Thank you for removing pseudoephedrine from our cold medicines. It’s true that compound had kept me up at night one too many times — clear sinuses or not — and perhaps left me dried out on occasion as well, a particularly tough state in a cold winter, and one I won’t miss. The replacement phenelephryne neither wakes me up nor causes enough change in my sinus congestion to make me uncomfortably dry.
I’d also like to thank you for increasing the security of our nation’s cold medicine pharmacy shelves, what with the bell that sounds when you open the new plastic doors over said shelves to get your decongestant product of choice. It had long been my feeling that the floor staff at Rite Aid did nothing at all; giving them a security task to monitor certainly makes them earn their paychecks.
Still, I might have appreciated it more if your preference for buying large quantities of pseudoephedrine hadn’t resulted in them changing the active ingredient of our cold medicine to something that, well, doesn’t work much at all.
You see, for the past few weeks, my lovely wife and I have had a remarkably tenacious cold.; our house has become a little wooden box filled with the dulcet tones of coughs and sniffs. As a consequence, of course, we have been required to consume rather substantial quantities of cold medicine. I offer, for clarification, this photo-graph of our lavatory on a typical day of late:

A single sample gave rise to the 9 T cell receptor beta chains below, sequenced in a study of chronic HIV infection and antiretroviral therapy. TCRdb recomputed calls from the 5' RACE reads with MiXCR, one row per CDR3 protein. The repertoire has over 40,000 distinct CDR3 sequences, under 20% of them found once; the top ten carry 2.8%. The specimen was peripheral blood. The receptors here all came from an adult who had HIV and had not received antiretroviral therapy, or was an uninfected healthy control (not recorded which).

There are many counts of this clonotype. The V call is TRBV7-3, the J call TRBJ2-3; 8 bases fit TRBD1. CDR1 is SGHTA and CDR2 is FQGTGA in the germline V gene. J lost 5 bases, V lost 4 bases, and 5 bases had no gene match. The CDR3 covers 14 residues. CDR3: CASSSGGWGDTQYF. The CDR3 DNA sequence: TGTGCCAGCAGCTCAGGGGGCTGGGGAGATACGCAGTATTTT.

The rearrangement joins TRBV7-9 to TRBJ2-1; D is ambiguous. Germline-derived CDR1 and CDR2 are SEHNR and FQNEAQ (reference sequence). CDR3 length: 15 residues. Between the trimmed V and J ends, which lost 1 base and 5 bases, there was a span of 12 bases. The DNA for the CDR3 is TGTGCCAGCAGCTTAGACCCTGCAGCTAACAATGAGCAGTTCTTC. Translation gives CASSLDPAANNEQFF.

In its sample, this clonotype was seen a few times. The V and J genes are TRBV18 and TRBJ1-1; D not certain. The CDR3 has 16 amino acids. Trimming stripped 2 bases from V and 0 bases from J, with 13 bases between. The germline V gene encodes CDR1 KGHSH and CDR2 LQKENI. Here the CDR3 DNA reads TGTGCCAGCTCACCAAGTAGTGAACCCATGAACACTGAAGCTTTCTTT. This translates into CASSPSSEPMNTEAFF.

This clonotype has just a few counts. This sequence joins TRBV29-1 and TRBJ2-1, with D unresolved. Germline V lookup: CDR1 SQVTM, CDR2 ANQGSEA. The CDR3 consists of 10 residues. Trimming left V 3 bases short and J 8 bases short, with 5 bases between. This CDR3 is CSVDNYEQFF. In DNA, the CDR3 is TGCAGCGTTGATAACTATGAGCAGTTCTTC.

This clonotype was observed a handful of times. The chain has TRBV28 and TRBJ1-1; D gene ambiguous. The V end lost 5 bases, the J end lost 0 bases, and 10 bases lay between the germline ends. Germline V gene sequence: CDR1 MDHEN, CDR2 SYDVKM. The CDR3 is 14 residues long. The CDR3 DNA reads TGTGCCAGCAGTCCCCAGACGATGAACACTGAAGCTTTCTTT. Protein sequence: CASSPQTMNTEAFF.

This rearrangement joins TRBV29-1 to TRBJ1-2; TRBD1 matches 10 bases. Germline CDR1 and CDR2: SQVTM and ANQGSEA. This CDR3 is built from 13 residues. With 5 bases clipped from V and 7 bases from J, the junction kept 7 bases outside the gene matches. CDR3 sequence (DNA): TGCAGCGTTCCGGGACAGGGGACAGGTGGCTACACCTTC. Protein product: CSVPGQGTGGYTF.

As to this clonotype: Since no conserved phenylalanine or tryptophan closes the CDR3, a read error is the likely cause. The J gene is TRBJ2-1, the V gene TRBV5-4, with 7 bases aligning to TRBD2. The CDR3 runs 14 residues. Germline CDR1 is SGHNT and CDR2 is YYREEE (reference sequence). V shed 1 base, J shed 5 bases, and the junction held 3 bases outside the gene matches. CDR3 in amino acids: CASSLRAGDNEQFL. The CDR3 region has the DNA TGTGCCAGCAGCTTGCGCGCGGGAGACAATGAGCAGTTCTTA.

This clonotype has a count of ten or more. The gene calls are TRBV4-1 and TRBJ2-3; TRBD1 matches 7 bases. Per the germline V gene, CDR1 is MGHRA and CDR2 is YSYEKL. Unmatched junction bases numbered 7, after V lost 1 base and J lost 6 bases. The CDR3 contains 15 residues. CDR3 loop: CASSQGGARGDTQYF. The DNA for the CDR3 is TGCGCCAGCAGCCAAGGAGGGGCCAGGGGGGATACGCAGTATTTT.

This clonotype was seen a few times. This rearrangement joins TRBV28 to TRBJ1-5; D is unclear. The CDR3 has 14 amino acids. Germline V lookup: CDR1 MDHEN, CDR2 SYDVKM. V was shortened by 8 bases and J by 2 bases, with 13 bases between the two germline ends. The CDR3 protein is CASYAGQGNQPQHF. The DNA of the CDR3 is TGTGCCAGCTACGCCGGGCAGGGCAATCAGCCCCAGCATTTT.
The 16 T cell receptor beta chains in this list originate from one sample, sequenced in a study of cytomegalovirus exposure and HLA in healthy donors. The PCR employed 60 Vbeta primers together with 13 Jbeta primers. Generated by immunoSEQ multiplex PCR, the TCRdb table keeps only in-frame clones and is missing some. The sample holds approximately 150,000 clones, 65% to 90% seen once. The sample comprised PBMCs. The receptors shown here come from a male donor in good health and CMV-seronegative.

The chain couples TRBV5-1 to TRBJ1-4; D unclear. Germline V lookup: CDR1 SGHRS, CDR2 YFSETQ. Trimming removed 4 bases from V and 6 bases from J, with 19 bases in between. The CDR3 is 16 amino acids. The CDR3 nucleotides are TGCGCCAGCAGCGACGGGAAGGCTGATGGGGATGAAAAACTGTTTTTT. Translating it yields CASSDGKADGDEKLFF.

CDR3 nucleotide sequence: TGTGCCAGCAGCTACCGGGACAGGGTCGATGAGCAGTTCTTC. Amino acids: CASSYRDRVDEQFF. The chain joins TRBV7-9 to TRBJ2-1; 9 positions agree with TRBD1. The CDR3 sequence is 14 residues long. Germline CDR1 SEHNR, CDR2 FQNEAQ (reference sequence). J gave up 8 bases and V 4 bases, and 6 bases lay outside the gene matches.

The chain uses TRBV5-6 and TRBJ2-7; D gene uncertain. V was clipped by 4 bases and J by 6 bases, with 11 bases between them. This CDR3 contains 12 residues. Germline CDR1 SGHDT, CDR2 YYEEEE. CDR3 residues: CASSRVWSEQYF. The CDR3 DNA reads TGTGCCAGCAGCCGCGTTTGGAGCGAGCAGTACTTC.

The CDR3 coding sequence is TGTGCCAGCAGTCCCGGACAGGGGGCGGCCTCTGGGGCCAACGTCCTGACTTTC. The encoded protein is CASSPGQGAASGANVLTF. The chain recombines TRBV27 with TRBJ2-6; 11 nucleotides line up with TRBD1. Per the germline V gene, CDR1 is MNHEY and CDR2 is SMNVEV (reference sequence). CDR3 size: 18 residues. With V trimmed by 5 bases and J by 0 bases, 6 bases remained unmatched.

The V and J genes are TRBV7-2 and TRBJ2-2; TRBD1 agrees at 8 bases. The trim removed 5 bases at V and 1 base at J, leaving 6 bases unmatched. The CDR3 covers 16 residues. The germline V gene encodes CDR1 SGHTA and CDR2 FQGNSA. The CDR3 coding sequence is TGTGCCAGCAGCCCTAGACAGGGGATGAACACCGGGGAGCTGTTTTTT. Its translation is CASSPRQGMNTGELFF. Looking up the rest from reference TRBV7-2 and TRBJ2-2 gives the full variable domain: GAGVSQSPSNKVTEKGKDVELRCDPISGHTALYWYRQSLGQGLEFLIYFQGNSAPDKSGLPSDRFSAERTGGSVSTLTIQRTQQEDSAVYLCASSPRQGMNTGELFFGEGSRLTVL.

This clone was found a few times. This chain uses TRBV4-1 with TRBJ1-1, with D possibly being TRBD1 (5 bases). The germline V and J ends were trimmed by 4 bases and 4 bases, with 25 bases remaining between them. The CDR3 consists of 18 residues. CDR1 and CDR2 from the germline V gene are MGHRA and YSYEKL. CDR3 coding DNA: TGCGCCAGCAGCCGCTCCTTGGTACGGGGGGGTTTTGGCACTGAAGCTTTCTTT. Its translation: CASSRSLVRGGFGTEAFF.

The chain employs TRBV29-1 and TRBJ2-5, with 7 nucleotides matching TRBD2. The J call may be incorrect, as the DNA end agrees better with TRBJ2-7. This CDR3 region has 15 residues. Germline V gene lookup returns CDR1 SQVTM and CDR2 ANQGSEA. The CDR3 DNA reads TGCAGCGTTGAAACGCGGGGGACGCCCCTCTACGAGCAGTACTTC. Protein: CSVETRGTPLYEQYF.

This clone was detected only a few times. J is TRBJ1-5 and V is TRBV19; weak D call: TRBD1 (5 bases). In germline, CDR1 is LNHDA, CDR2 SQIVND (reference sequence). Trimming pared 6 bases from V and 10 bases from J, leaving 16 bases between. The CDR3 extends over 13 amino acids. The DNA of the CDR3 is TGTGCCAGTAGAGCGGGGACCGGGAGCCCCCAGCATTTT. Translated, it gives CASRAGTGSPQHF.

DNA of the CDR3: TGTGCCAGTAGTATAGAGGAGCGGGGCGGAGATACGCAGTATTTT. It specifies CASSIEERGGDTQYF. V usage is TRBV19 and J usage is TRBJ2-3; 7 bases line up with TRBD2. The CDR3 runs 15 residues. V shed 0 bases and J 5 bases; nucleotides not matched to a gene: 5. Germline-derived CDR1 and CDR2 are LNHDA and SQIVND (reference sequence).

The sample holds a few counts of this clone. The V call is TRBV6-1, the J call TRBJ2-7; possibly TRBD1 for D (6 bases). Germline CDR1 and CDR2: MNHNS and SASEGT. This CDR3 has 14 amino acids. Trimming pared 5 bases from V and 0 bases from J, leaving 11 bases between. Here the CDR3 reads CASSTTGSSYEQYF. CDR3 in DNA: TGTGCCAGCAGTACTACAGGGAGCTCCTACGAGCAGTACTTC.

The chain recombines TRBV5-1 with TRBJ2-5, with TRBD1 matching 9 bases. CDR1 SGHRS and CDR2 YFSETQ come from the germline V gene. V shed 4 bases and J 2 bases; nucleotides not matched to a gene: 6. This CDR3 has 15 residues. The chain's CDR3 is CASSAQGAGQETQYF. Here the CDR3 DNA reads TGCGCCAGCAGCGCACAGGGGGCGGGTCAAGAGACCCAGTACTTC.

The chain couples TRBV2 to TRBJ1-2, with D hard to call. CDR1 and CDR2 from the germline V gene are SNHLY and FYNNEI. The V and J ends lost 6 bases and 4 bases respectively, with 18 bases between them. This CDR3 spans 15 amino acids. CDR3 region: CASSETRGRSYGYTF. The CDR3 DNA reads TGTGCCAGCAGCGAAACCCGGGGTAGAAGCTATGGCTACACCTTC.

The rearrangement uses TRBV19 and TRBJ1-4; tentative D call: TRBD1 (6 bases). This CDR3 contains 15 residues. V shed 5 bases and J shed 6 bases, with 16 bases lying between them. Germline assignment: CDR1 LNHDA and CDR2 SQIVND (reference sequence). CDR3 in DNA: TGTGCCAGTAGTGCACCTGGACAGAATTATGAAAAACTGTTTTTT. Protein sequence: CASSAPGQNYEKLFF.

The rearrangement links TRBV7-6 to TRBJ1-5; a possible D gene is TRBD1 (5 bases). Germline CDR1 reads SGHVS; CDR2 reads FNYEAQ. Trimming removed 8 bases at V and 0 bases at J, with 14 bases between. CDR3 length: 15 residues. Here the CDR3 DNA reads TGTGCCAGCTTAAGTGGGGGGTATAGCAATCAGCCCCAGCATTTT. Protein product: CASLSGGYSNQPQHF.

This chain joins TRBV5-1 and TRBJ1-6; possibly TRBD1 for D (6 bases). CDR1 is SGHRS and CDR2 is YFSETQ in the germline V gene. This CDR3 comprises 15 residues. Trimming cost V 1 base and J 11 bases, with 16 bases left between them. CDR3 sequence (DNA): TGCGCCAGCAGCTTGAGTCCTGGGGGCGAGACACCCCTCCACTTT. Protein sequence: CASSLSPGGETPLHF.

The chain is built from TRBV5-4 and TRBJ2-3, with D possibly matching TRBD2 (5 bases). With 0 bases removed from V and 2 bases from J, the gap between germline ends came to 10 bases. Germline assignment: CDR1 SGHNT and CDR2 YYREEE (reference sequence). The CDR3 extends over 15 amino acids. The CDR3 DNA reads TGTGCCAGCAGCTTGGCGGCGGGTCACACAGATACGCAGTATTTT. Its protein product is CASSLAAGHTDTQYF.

While it’s true that nothing is more adorable than my lovely wife with a case of the sniffles, and that her hacking cough is like music from some Christmastime-ready children’s choir to me, I must still protest that, you see, we’re getting less than full value for the substantial sums of money we’ve given to the Robitussin, Halls, and NyQuil folks. Due to that, you know, lack of an effective active ingredient.
I would very much like it if our pharmacies could stock pseudoepehdrine-containing cold medicine on their shelves — and, more, our nation’s famed and clearly socially-responsible pharmaceuticals companies could return to including that scientifically-proven ingredient to our cold medicine. Because I’m getting tired of my cough, you see.
In conclusion, while I understand how much you like picking at your face and starting new projects, I must strongly request that you develop a method to synthesize ephedrine yourselves, rather than removing it from our nation’s cold medicine supplies using a highly-explosive combination of solvents.
Thank you for your attention to this matter,